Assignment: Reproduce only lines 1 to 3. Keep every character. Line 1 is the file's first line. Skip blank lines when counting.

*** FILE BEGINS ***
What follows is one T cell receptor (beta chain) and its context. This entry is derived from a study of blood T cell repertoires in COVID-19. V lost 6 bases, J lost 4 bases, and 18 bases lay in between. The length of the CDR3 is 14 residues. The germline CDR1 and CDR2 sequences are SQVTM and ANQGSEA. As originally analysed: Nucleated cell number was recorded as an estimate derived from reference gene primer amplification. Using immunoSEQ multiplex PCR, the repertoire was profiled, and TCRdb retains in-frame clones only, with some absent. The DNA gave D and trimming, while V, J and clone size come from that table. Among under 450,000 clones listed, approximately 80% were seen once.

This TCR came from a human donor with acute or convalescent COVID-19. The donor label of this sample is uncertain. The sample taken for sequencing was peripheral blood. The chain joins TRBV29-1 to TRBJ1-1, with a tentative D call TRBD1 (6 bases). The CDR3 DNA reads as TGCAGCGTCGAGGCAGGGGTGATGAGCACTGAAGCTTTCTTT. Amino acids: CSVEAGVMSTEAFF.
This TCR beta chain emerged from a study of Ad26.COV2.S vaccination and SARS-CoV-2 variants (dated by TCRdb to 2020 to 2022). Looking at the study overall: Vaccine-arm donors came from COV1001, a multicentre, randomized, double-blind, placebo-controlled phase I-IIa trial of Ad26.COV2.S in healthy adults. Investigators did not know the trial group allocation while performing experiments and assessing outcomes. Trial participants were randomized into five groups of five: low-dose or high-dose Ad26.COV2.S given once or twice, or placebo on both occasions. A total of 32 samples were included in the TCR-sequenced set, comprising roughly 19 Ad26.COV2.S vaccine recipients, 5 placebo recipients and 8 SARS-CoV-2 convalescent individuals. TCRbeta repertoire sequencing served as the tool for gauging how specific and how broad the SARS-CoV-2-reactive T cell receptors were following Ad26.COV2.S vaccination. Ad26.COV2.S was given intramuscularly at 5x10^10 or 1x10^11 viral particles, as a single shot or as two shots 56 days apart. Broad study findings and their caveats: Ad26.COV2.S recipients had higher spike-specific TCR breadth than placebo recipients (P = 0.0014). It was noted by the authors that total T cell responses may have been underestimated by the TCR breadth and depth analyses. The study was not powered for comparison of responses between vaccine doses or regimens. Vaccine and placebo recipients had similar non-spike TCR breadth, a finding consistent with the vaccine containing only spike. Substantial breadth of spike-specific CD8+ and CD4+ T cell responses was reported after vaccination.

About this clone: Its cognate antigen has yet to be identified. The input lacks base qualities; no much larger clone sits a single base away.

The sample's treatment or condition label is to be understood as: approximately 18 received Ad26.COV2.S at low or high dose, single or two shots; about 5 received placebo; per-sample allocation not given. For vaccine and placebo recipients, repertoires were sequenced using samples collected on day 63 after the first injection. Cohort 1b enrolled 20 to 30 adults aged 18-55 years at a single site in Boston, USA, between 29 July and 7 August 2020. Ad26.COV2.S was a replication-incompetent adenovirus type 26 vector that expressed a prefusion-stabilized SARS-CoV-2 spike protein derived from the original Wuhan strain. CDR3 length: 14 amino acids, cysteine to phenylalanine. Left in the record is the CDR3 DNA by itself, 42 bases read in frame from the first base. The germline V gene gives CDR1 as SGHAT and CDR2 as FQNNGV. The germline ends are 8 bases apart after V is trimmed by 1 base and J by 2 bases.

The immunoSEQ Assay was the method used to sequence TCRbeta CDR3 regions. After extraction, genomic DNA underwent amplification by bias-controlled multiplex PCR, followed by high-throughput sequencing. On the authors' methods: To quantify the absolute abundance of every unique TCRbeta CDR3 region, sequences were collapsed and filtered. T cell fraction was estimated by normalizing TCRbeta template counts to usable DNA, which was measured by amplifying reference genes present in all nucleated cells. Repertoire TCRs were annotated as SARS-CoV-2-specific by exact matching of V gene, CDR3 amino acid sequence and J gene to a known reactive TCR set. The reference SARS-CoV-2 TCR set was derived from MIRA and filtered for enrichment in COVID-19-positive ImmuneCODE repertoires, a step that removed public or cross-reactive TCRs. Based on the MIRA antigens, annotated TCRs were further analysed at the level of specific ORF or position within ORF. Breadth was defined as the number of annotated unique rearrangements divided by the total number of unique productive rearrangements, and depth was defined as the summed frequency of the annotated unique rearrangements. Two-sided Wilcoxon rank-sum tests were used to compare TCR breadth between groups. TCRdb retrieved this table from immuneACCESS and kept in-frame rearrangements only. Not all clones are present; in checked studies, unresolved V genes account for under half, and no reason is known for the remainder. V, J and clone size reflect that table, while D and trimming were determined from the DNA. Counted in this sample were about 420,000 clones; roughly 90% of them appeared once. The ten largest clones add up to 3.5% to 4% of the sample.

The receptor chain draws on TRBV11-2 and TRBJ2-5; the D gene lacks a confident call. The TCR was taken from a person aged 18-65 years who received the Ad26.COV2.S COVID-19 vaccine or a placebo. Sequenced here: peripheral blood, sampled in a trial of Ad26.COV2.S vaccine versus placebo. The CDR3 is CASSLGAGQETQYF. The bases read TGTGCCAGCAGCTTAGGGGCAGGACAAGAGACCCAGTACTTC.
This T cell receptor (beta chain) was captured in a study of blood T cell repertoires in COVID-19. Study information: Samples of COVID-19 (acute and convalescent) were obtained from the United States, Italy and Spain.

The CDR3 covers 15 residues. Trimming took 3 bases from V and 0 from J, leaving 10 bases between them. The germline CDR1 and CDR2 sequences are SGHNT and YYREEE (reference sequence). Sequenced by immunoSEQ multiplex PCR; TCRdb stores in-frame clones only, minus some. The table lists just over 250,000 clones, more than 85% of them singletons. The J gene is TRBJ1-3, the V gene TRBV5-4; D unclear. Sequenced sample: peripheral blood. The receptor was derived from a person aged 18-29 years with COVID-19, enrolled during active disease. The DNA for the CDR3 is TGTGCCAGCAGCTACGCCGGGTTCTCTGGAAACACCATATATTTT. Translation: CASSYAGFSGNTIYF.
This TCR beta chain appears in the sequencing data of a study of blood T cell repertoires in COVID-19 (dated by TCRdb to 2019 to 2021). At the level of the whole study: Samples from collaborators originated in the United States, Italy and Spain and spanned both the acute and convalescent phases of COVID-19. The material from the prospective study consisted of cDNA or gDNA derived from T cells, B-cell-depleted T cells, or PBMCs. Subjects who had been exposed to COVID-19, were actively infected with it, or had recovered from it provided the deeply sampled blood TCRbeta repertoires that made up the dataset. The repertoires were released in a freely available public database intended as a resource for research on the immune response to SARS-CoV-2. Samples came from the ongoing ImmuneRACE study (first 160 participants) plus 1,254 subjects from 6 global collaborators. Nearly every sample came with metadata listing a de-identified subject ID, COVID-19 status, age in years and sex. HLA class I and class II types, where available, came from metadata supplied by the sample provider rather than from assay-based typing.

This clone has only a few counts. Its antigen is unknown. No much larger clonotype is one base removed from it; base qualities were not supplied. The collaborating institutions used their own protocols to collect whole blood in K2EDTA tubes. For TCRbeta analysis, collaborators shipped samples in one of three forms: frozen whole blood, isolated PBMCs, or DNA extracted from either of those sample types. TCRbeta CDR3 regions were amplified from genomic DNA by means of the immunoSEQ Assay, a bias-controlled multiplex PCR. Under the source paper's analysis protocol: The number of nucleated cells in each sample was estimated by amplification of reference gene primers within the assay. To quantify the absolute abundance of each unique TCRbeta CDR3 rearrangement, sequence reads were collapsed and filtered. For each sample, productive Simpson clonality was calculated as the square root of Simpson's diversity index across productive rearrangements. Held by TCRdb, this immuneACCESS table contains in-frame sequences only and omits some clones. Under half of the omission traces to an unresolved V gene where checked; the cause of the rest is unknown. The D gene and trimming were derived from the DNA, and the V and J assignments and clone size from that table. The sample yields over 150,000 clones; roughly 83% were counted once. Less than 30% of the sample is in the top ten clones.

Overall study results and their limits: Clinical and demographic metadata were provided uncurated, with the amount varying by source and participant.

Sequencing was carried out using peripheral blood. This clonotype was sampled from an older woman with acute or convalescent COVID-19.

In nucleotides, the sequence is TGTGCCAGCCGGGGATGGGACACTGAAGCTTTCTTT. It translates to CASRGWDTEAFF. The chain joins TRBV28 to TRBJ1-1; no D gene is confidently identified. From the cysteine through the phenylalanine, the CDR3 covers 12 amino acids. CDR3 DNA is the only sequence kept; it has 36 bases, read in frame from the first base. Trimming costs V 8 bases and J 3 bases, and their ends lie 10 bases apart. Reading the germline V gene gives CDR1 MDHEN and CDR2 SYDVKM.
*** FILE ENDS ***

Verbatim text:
What follows is one T cell receptor (beta chain) and its context. This entry is derived from a study of blood T cell repertoires in COVID-19. V lost 6 bases, J lost 4 bases, and 18 bases lay in between. The length of the CDR3 is 14 residues. The germline CDR1 and CDR2 sequences are SQVTM and ANQGSEA. As originally analysed: Nucleated cell number was recorded as an estimate derived from reference gene primer amplification. Using immunoSEQ multiplex PCR, the repertoire was profiled, and TCRdb retains in-frame clones only, with some absent. The DNA gave D and trimming, while V, J and clone size come from that table. Among under 450,000 clones listed, approximately 80% were seen once.

This TCR came from a human donor with acute or convalescent COVID-19. The donor label of this sample is uncertain. The sample taken for sequencing was peripheral blood. The chain joins TRBV29-1 to TRBJ1-1, with a tentative D call TRBD1 (6 bases). The CDR3 DNA reads as TGCAGCGTCGAGGCAGGGGTGATGAGCACTGAAGCTTTCTTT. Amino acids: CSVEAGVMSTEAFF.
This TCR beta chain emerged from a study of Ad26.COV2.S vaccination and SARS-CoV-2 variants (dated by TCRdb to 2020 to 2022). Looking at the study overall: Vaccine-arm donors came from COV1001, a multicentre, randomized, double-blind, placebo-controlled phase I-IIa trial of Ad26.COV2.S in healthy adults. Investigators did not know the trial group allocation while performing experiments and assessing outcomes. Trial participants were randomized into five groups of five: low-dose or high-dose Ad26.COV2.S given once or twice, or placebo on both occasions. A total of 32 samples were included in the TCR-sequenced set, comprising roughly 19 Ad26.COV2.S vaccine recipients, 5 placebo recipients and 8 SARS-CoV-2 convalescent individuals. TCRbeta repertoire sequencing served as the tool for gauging how specific and how broad the SARS-CoV-2-reactive T cell receptors were following Ad26.COV2.S vaccination. Ad26.COV2.S was given intramuscularly at 5x10^10 or 1x10^11 viral particles, as a single shot or as two shots 56 days apart. Broad study findings and their caveats: Ad26.COV2.S recipients had higher spike-specific TCR breadth than placebo recipients (P = 0.0014). It was noted by the authors that total T cell responses may have been underestimated by the TCR breadth and depth analyses. The study was not powered for comparison of responses between vaccine doses or regimens. Vaccine and placebo recipients had similar non-spike TCR breadth, a finding consistent with the vaccine containing only spike. Substantial breadth of spike-specific CD8+ and CD4+ T cell responses was reported after vaccination.